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Paul McCreesh / Gabrieli Consort & Players A New Venetian Coronation 1595 Review

Album. Released 2012.  

BBC Review

A vividly atmospheric and engrossing remake.

Graham Rogers 2012

With this new Venetian Coronation release, Paul McCreesh follows in the footsteps of other foremost choral conductors including John Eliot Gardiner and Harry Christophers in re-recording for their own independent labels – in this case Winged Lion, a subsidiary of Signum – repertoire which they had originally recorded for major labels. Issued in 1990 by Virgin, the imaginatively realised sequence recreating the coronation service of a Doge at St Mark's Venice in 1595 first put McCreesh and his Gabrieli Consort and Players on the map. Twenty-two years later, they have decided to recreate the recreation, taking advantage of the latest scholarship and recording techniques. So has it been worth it?

The 50 seconds of solitary bell chimes that open the original now sounds down-beat and apologetic in comparison with the eight-minute riot of festive pealing and anticipatory crowd hubbub which ushers in this remake. An audio equivalent of Photoshop cleverly places studio performances of processional wind band music into the joyous cacophony of church bells (presumably recorded in Venice itself, although the notes do not confirm this). It is a realistic effect, placing us right in the heart of St Mark's Square – although it can be a frustrating experience if you want to listen properly to the music, which gets subsumed in the mêlée.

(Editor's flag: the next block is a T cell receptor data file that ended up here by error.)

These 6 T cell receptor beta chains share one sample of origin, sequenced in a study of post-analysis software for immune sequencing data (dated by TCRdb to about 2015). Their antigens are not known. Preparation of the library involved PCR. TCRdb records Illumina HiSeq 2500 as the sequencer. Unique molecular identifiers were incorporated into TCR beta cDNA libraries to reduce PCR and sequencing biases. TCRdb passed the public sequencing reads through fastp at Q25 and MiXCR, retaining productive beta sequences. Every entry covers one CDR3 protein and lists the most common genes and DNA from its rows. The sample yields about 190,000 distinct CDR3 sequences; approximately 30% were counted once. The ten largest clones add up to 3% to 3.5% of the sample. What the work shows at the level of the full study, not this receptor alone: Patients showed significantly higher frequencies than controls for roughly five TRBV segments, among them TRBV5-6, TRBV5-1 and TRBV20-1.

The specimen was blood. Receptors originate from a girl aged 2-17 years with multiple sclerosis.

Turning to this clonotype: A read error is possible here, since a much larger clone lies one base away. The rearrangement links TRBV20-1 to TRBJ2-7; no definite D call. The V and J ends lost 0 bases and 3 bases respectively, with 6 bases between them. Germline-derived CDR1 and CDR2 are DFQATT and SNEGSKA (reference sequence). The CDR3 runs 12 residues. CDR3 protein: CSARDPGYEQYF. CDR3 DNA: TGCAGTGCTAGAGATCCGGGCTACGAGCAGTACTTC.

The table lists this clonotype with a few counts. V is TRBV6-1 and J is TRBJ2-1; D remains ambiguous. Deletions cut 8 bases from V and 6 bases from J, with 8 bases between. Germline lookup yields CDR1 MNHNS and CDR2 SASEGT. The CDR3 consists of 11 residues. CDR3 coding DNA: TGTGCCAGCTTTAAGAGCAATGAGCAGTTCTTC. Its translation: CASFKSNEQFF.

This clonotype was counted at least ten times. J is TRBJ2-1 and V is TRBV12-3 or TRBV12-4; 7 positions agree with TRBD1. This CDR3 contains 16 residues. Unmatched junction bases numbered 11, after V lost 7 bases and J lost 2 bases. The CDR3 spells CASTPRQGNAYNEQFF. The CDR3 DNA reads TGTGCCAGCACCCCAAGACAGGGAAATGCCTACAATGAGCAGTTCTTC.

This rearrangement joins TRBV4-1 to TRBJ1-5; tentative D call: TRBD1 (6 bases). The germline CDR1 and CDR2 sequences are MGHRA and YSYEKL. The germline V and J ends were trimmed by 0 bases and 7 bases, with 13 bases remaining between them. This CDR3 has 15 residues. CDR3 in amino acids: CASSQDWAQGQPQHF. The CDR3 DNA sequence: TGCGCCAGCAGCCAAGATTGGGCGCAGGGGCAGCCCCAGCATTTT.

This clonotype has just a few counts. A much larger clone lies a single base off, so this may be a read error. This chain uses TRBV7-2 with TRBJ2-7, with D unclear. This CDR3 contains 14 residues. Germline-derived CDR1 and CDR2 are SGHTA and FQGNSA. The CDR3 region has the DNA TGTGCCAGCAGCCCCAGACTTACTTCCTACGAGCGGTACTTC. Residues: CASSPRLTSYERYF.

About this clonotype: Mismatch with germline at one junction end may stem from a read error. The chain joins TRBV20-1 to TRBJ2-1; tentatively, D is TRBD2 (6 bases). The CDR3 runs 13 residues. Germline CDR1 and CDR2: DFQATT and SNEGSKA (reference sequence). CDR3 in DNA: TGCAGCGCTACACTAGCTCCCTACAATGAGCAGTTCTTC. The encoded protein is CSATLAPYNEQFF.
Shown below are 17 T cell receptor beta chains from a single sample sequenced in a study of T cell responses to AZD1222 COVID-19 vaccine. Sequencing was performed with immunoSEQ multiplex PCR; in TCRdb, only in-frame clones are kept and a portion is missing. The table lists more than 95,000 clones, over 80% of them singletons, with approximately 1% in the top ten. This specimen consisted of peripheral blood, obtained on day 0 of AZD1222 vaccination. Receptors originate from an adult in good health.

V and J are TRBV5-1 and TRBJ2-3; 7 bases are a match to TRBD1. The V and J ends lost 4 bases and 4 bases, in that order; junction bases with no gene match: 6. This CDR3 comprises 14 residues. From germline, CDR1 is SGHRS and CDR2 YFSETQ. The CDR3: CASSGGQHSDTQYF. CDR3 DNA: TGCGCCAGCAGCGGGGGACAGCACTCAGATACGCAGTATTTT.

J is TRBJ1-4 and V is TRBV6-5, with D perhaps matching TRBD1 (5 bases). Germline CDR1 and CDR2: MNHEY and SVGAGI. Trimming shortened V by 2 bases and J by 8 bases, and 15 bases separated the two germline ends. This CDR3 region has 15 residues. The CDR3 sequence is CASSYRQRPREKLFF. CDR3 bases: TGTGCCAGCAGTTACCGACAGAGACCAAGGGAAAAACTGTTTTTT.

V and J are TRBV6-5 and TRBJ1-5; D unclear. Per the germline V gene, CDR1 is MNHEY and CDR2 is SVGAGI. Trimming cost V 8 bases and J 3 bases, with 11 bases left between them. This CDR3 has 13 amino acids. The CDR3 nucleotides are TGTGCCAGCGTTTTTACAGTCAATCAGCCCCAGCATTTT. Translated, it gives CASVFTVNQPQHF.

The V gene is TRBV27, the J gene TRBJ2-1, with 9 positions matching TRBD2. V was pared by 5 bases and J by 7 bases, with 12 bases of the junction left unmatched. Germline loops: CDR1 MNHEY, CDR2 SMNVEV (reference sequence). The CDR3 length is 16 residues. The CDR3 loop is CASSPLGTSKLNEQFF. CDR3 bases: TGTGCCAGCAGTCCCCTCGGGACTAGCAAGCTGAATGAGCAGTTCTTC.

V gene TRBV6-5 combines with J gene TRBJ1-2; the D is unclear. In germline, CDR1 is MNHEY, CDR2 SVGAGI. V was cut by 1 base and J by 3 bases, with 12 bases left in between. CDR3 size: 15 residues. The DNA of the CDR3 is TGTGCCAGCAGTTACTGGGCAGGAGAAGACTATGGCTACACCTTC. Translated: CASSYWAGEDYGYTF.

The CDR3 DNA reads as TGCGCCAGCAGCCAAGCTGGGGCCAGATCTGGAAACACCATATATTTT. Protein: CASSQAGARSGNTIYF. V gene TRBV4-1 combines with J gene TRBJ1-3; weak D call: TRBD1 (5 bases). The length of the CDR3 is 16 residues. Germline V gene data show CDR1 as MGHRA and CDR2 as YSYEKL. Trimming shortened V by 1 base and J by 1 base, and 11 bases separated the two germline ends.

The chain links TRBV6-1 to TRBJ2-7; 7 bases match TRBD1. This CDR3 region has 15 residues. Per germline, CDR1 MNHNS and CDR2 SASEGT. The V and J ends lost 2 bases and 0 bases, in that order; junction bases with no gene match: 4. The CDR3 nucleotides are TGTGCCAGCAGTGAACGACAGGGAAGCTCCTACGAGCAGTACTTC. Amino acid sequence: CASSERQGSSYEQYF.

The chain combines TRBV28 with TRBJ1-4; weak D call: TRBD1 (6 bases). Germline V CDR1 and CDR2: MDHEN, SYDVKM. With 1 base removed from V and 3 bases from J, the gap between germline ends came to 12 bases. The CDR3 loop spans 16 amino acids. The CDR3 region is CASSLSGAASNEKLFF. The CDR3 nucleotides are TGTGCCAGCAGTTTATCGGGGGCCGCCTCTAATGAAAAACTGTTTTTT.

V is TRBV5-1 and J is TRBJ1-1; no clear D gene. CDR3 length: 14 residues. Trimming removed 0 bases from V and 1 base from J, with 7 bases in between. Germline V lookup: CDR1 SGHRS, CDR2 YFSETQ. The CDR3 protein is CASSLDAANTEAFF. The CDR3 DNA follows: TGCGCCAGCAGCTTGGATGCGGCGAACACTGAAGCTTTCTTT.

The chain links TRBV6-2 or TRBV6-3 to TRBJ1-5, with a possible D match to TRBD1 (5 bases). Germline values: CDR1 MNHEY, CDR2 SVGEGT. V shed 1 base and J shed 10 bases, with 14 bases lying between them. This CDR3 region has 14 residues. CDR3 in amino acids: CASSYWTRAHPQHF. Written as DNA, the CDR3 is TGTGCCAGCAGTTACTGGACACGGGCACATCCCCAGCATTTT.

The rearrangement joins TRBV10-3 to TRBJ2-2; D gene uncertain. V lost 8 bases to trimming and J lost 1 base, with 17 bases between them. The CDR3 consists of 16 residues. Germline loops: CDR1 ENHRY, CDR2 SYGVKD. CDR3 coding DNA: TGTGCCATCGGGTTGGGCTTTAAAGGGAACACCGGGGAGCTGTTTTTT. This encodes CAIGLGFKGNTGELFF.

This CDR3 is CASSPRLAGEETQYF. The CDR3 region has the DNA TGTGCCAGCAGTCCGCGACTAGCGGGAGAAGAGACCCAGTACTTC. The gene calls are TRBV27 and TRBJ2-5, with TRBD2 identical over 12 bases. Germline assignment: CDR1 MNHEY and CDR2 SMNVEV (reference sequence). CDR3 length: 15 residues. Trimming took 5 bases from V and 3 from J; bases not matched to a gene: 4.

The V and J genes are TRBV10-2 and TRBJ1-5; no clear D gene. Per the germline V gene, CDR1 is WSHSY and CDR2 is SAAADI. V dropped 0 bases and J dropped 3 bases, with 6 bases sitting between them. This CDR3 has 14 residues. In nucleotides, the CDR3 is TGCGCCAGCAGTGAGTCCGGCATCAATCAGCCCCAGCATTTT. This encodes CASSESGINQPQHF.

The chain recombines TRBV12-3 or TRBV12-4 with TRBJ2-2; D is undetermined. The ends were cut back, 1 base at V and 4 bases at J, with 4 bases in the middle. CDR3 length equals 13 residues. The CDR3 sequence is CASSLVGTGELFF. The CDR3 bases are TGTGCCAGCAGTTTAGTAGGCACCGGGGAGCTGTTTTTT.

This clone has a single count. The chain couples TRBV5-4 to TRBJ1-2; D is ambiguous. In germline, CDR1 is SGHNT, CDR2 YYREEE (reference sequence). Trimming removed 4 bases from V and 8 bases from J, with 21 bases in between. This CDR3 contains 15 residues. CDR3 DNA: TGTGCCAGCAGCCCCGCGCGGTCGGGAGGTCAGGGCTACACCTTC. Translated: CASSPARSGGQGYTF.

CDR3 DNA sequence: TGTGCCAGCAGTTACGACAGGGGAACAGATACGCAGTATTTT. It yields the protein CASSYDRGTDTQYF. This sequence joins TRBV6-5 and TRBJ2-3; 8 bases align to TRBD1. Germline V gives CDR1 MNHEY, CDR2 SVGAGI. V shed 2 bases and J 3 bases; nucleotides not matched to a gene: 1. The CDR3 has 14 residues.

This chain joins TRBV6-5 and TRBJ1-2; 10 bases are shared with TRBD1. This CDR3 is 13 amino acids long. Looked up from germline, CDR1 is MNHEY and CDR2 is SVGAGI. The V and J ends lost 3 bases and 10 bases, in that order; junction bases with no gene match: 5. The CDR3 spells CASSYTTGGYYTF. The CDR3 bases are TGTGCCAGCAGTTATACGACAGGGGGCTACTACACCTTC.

Once inside St Mark's (actually the warmly reverberant Douai Abbey in Berkshire), the distractions disappear. The occasional swish of incense dispersal or hand bell chimes are the only interior sound effects, enhancing the ceremonial atmosphere without impinging on the liturgical plainchant, florid organ voluntaries, majestic trumpet fanfares, opulent brass canzonas, and rich choral singing of music by Andrea and Giovanni Gabrieli and their contemporaries. An especial aural delight is the sumptuously rich lower brass of Andrea Gabrieli's Sanctus & Benedictus. McCreesh sometimes luxuriates in this sound too much – Giovanni Gabrieli's Canzona 16 in 15 parts would benefit from greater rhythmic buoyancy – but it's hard to blame him.

Though missing some of the raw enthusiasm and exploratory sense of the original, this vividly atmospheric and engrossing remake is an improvement in almost every other respect.

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